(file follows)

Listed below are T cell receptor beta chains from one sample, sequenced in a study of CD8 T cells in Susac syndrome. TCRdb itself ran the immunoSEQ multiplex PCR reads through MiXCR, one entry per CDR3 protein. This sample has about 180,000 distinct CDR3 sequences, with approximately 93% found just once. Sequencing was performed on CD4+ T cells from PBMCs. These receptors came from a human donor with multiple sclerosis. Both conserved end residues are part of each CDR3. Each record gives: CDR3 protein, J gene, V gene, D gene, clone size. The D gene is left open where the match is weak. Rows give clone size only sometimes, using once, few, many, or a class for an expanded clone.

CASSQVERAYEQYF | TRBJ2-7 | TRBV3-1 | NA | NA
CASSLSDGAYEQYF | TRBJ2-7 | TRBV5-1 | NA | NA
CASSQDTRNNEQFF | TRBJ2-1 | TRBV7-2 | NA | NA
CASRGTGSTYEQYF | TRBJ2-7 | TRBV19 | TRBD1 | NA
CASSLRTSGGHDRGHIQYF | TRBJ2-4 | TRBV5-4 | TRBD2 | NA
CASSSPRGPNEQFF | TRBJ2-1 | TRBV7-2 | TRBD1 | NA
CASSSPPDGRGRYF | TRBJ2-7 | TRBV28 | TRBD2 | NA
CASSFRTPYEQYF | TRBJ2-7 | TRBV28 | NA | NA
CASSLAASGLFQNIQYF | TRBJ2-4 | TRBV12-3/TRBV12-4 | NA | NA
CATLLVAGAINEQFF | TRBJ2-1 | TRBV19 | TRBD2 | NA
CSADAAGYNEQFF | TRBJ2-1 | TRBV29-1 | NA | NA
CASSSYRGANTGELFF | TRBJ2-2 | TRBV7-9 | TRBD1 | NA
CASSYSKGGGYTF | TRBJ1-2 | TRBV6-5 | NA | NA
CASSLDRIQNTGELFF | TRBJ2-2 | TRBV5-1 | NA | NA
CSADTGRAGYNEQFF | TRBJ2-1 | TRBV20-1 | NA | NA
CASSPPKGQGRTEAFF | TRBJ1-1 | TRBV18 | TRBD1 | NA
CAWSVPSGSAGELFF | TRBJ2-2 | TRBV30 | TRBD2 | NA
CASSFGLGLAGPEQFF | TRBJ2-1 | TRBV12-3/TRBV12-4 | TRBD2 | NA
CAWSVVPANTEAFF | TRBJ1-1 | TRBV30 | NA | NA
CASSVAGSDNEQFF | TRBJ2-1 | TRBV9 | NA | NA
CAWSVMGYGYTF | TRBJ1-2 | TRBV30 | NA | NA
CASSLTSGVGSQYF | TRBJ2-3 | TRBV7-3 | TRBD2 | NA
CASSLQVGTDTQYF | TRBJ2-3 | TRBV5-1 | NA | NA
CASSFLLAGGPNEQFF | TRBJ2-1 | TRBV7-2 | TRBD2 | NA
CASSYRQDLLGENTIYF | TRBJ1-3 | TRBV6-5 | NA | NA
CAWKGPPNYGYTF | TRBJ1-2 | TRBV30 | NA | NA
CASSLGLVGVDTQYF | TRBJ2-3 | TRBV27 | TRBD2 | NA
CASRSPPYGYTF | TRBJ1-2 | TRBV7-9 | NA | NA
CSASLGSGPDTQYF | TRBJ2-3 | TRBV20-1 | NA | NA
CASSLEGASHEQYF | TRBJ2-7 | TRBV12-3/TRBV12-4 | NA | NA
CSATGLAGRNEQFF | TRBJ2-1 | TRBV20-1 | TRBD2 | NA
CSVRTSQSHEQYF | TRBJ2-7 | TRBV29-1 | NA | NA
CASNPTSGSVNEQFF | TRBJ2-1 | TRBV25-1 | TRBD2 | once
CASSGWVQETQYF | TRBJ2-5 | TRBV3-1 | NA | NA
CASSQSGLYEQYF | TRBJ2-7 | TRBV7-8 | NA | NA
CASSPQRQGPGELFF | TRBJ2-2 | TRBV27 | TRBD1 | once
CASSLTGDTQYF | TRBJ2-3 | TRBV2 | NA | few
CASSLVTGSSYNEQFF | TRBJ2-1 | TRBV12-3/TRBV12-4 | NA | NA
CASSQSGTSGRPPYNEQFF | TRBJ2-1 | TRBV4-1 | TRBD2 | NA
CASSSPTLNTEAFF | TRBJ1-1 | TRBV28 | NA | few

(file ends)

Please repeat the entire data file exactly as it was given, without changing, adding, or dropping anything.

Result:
Listed below are T cell receptor beta chains from one sample, sequenced in a study of CD8 T cells in Susac syndrome. TCRdb itself ran the immunoSEQ multiplex PCR reads through MiXCR, one entry per CDR3 protein. This sample has about 180,000 distinct CDR3 sequences, with approximately 93% found just once. Sequencing was performed on CD4+ T cells from PBMCs. These receptors came from a human donor with multiple sclerosis. Both conserved end residues are part of each CDR3. Each record gives: CDR3 protein, J gene, V gene, D gene, clone size. The D gene is left open where the match is weak. Rows give clone size only sometimes, using once, few, many, or a class for an expanded clone.

CASSQVERAYEQYF | TRBJ2-7 | TRBV3-1 | NA | NA
CASSLSDGAYEQYF | TRBJ2-7 | TRBV5-1 | NA | NA
CASSQDTRNNEQFF | TRBJ2-1 | TRBV7-2 | NA | NA
CASRGTGSTYEQYF | TRBJ2-7 | TRBV19 | TRBD1 | NA
CASSLRTSGGHDRGHIQYF | TRBJ2-4 | TRBV5-4 | TRBD2 | NA
CASSSPRGPNEQFF | TRBJ2-1 | TRBV7-2 | TRBD1 | NA
CASSSPPDGRGRYF | TRBJ2-7 | TRBV28 | TRBD2 | NA
CASSFRTPYEQYF | TRBJ2-7 | TRBV28 | NA | NA
CASSLAASGLFQNIQYF | TRBJ2-4 | TRBV12-3/TRBV12-4 | NA | NA
CATLLVAGAINEQFF | TRBJ2-1 | TRBV19 | TRBD2 | NA
CSADAAGYNEQFF | TRBJ2-1 | TRBV29-1 | NA | NA
CASSSYRGANTGELFF | TRBJ2-2 | TRBV7-9 | TRBD1 | NA
CASSYSKGGGYTF | TRBJ1-2 | TRBV6-5 | NA | NA
CASSLDRIQNTGELFF | TRBJ2-2 | TRBV5-1 | NA | NA
CSADTGRAGYNEQFF | TRBJ2-1 | TRBV20-1 | NA | NA
CASSPPKGQGRTEAFF | TRBJ1-1 | TRBV18 | TRBD1 | NA
CAWSVPSGSAGELFF | TRBJ2-2 | TRBV30 | TRBD2 | NA
CASSFGLGLAGPEQFF | TRBJ2-1 | TRBV12-3/TRBV12-4 | TRBD2 | NA
CAWSVVPANTEAFF | TRBJ1-1 | TRBV30 | NA | NA
CASSVAGSDNEQFF | TRBJ2-1 | TRBV9 | NA | NA
CAWSVMGYGYTF | TRBJ1-2 | TRBV30 | NA | NA
CASSLTSGVGSQYF | TRBJ2-3 | TRBV7-3 | TRBD2 | NA
CASSLQVGTDTQYF | TRBJ2-3 | TRBV5-1 | NA | NA
CASSFLLAGGPNEQFF | TRBJ2-1 | TRBV7-2 | TRBD2 | NA
CASSYRQDLLGENTIYF | TRBJ1-3 | TRBV6-5 | NA | NA
CAWKGPPNYGYTF | TRBJ1-2 | TRBV30 | NA | NA
CASSLGLVGVDTQYF | TRBJ2-3 | TRBV27 | TRBD2 | NA
CASRSPPYGYTF | TRBJ1-2 | TRBV7-9 | NA | NA
CSASLGSGPDTQYF | TRBJ2-3 | TRBV20-1 | NA | NA
CASSLEGASHEQYF | TRBJ2-7 | TRBV12-3/TRBV12-4 | NA | NA
CSATGLAGRNEQFF | TRBJ2-1 | TRBV20-1 | TRBD2 | NA
CSVRTSQSHEQYF | TRBJ2-7 | TRBV29-1 | NA | NA
CASNPTSGSVNEQFF | TRBJ2-1 | TRBV25-1 | TRBD2 | once
CASSGWVQETQYF | TRBJ2-5 | TRBV3-1 | NA | NA
CASSQSGLYEQYF | TRBJ2-7 | TRBV7-8 | NA | NA
CASSPQRQGPGELFF | TRBJ2-2 | TRBV27 | TRBD1 | once
CASSLTGDTQYF | TRBJ2-3 | TRBV2 | NA | few
CASSLVTGSSYNEQFF | TRBJ2-1 | TRBV12-3/TRBV12-4 | NA | NA
CASSQSGTSGRPPYNEQFF | TRBJ2-1 | TRBV4-1 | TRBD2 | NA
CASSSPTLNTEAFF | TRBJ1-1 | TRBV28 | NA | few